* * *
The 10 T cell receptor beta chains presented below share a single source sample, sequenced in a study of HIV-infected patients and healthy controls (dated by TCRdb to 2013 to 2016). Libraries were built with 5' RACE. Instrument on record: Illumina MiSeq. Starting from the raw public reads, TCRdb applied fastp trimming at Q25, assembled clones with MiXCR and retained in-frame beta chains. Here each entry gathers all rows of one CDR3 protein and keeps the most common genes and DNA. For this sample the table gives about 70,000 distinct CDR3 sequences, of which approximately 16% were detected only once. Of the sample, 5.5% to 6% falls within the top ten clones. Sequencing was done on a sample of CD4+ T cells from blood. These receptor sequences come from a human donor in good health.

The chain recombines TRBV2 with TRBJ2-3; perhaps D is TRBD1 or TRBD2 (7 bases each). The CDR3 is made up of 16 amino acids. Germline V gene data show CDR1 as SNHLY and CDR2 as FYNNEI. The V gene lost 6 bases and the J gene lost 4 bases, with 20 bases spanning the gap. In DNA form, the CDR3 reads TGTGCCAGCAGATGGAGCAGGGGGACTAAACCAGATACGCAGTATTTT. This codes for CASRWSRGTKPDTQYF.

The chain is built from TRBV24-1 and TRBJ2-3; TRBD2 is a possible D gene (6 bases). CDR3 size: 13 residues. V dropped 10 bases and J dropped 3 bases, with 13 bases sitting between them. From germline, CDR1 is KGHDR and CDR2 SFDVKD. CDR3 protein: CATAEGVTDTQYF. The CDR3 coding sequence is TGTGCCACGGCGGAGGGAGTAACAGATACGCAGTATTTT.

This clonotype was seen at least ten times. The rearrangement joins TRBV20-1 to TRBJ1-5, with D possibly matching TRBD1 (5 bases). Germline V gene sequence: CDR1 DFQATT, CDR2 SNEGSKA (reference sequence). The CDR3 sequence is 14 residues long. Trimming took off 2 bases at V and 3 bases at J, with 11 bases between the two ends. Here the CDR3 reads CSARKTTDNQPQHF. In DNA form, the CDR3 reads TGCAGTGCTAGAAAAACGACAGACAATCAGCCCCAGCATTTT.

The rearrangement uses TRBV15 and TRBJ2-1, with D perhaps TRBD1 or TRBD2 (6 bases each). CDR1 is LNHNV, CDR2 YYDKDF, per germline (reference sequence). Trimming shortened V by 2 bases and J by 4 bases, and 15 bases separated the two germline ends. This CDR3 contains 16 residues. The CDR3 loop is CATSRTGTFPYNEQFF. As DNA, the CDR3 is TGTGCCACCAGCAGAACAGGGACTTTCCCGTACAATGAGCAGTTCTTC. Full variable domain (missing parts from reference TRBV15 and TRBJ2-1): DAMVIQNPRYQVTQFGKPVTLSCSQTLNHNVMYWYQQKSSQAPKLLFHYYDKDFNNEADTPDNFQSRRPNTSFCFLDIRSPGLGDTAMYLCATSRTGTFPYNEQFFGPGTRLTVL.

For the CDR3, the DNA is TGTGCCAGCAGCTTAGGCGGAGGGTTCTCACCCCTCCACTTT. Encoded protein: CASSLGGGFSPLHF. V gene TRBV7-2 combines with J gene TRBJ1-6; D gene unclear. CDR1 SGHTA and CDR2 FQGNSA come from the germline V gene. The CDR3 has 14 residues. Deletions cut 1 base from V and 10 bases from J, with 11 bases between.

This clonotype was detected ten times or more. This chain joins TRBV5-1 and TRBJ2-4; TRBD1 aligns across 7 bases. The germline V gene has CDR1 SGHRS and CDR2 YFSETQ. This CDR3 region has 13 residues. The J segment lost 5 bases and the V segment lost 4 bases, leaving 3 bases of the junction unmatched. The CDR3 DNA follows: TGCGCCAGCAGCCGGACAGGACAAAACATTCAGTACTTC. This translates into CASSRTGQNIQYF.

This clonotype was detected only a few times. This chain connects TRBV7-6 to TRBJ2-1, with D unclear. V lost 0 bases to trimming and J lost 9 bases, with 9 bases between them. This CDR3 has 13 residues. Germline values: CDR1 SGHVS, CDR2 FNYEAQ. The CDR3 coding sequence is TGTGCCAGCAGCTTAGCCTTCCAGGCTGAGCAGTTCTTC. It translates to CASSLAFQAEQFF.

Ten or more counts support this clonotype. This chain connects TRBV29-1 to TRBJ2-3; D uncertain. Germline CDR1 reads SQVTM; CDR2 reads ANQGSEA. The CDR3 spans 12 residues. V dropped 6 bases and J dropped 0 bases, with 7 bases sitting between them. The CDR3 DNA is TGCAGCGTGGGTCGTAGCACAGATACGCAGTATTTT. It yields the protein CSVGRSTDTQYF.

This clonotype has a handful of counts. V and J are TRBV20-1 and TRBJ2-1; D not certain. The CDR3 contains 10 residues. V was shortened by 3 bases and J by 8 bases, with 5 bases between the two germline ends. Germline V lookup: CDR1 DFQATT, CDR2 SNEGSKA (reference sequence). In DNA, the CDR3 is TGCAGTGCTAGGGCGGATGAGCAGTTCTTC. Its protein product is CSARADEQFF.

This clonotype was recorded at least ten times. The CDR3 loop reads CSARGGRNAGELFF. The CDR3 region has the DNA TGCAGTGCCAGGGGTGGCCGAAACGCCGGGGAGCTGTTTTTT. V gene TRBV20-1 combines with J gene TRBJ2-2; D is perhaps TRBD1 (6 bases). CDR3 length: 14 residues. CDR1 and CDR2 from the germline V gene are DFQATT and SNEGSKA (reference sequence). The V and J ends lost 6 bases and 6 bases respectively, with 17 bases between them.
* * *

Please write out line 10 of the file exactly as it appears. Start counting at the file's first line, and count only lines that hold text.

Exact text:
This clonotype has a handful of counts. V and J are TRBV20-1 and TRBJ2-1; D not certain. The CDR3 contains 10 residues. V was shortened by 3 bases and J by 8 bases, with 5 bases between the two germline ends. Germline V lookup: CDR1 DFQATT, CDR2 SNEGSKA (reference sequence). In DNA, the CDR3 is TGCAGTGCTAGGGCGGATGAGCAGTTCTTC. Its protein product is CSARADEQFF.